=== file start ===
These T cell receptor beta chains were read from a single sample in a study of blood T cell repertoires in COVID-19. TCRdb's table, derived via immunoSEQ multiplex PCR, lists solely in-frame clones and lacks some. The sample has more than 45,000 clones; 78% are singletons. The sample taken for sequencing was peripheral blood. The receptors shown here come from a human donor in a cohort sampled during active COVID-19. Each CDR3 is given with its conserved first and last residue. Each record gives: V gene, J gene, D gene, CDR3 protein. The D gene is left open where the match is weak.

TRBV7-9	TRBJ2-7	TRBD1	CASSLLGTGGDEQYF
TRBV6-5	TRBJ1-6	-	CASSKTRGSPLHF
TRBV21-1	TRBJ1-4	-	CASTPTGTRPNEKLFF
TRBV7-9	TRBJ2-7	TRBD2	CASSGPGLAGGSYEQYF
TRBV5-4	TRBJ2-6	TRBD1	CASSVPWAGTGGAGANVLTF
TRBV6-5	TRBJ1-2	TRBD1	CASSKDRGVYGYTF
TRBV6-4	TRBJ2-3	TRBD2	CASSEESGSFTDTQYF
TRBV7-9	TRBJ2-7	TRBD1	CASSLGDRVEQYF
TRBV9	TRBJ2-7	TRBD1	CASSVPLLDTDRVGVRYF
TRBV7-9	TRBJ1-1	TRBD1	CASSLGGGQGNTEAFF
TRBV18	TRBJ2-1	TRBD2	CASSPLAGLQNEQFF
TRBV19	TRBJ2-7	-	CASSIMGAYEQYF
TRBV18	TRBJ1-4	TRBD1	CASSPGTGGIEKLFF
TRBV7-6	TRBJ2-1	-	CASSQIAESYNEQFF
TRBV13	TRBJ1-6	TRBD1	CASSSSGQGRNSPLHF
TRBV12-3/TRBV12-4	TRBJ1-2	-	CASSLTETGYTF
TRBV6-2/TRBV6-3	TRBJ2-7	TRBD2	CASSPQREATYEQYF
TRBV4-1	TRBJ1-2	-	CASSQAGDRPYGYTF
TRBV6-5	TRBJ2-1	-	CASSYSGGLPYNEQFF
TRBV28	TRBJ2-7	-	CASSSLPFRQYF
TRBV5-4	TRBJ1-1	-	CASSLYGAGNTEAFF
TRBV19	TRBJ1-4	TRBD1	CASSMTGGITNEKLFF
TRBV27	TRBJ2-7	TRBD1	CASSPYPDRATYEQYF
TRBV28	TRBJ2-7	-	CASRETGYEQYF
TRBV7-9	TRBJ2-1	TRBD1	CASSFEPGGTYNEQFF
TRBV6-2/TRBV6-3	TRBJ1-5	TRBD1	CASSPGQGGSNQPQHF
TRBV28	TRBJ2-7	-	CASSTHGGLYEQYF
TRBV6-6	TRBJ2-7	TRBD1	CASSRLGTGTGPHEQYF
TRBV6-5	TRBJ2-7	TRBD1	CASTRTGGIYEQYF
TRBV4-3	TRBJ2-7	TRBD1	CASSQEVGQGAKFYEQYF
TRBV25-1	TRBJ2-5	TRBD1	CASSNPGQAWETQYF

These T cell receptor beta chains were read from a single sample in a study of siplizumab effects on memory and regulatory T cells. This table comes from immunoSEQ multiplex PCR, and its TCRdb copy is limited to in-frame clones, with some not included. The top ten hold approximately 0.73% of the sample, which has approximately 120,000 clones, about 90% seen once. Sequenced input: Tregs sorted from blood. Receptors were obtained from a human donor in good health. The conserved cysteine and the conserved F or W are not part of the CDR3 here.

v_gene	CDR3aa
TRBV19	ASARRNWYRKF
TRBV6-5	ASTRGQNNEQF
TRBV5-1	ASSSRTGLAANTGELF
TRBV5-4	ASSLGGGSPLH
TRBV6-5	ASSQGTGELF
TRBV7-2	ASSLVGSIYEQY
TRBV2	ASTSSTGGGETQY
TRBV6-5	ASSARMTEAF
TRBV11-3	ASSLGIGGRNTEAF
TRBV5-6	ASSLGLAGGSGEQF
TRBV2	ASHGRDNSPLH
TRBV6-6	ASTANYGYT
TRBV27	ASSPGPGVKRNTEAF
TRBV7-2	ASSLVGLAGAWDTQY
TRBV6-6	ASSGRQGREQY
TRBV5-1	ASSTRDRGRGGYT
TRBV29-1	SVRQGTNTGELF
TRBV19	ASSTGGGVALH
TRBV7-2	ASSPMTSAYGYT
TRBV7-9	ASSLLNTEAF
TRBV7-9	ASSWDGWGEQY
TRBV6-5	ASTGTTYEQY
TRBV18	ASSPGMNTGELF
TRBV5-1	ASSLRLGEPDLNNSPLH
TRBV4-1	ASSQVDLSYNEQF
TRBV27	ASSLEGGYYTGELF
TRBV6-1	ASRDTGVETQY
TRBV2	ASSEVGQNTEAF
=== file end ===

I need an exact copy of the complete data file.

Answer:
These T cell receptor beta chains were read from a single sample in a study of blood T cell repertoires in COVID-19. TCRdb's table, derived via immunoSEQ multiplex PCR, lists solely in-frame clones and lacks some. The sample has more than 45,000 clones; 78% are singletons. The sample taken for sequencing was peripheral blood. The receptors shown here come from a human donor in a cohort sampled during active COVID-19. Each CDR3 is given with its conserved first and last residue. Each record gives: V gene, J gene, D gene, CDR3 protein. The D gene is left open where the match is weak.

TRBV7-9	TRBJ2-7	TRBD1	CASSLLGTGGDEQYF
TRBV6-5	TRBJ1-6	-	CASSKTRGSPLHF
TRBV21-1	TRBJ1-4	-	CASTPTGTRPNEKLFF
TRBV7-9	TRBJ2-7	TRBD2	CASSGPGLAGGSYEQYF
TRBV5-4	TRBJ2-6	TRBD1	CASSVPWAGTGGAGANVLTF
TRBV6-5	TRBJ1-2	TRBD1	CASSKDRGVYGYTF
TRBV6-4	TRBJ2-3	TRBD2	CASSEESGSFTDTQYF
TRBV7-9	TRBJ2-7	TRBD1	CASSLGDRVEQYF
TRBV9	TRBJ2-7	TRBD1	CASSVPLLDTDRVGVRYF
TRBV7-9	TRBJ1-1	TRBD1	CASSLGGGQGNTEAFF
TRBV18	TRBJ2-1	TRBD2	CASSPLAGLQNEQFF
TRBV19	TRBJ2-7	-	CASSIMGAYEQYF
TRBV18	TRBJ1-4	TRBD1	CASSPGTGGIEKLFF
TRBV7-6	TRBJ2-1	-	CASSQIAESYNEQFF
TRBV13	TRBJ1-6	TRBD1	CASSSSGQGRNSPLHF
TRBV12-3/TRBV12-4	TRBJ1-2	-	CASSLTETGYTF
TRBV6-2/TRBV6-3	TRBJ2-7	TRBD2	CASSPQREATYEQYF
TRBV4-1	TRBJ1-2	-	CASSQAGDRPYGYTF
TRBV6-5	TRBJ2-1	-	CASSYSGGLPYNEQFF
TRBV28	TRBJ2-7	-	CASSSLPFRQYF
TRBV5-4	TRBJ1-1	-	CASSLYGAGNTEAFF
TRBV19	TRBJ1-4	TRBD1	CASSMTGGITNEKLFF
TRBV27	TRBJ2-7	TRBD1	CASSPYPDRATYEQYF
TRBV28	TRBJ2-7	-	CASRETGYEQYF
TRBV7-9	TRBJ2-1	TRBD1	CASSFEPGGTYNEQFF
TRBV6-2/TRBV6-3	TRBJ1-5	TRBD1	CASSPGQGGSNQPQHF
TRBV28	TRBJ2-7	-	CASSTHGGLYEQYF
TRBV6-6	TRBJ2-7	TRBD1	CASSRLGTGTGPHEQYF
TRBV6-5	TRBJ2-7	TRBD1	CASTRTGGIYEQYF
TRBV4-3	TRBJ2-7	TRBD1	CASSQEVGQGAKFYEQYF
TRBV25-1	TRBJ2-5	TRBD1	CASSNPGQAWETQYF

These T cell receptor beta chains were read from a single sample in a study of siplizumab effects on memory and regulatory T cells. This table comes from immunoSEQ multiplex PCR, and its TCRdb copy is limited to in-frame clones, with some not included. The top ten hold approximately 0.73% of the sample, which has approximately 120,000 clones, about 90% seen once. Sequenced input: Tregs sorted from blood. Receptors were obtained from a human donor in good health. The conserved cysteine and the conserved F or W are not part of the CDR3 here.

v_gene	CDR3aa
TRBV19	ASARRNWYRKF
TRBV6-5	ASTRGQNNEQF
TRBV5-1	ASSSRTGLAANTGELF
TRBV5-4	ASSLGGGSPLH
TRBV6-5	ASSQGTGELF
TRBV7-2	ASSLVGSIYEQY
TRBV2	ASTSSTGGGETQY
TRBV6-5	ASSARMTEAF
TRBV11-3	ASSLGIGGRNTEAF
TRBV5-6	ASSLGLAGGSGEQF
TRBV2	ASHGRDNSPLH
TRBV6-6	ASTANYGYT
TRBV27	ASSPGPGVKRNTEAF
TRBV7-2	ASSLVGLAGAWDTQY
TRBV6-6	ASSGRQGREQY
TRBV5-1	ASSTRDRGRGGYT
TRBV29-1	SVRQGTNTGELF
TRBV19	ASSTGGGVALH
TRBV7-2	ASSPMTSAYGYT
TRBV7-9	ASSLLNTEAF
TRBV7-9	ASSWDGWGEQY
TRBV6-5	ASTGTTYEQY
TRBV18	ASSPGMNTGELF
TRBV5-1	ASSLRLGEPDLNNSPLH
TRBV4-1	ASSQVDLSYNEQF
TRBV27	ASSLEGGYYTGELF
TRBV6-1	ASRDTGVETQY
TRBV2	ASSEVGQNTEAF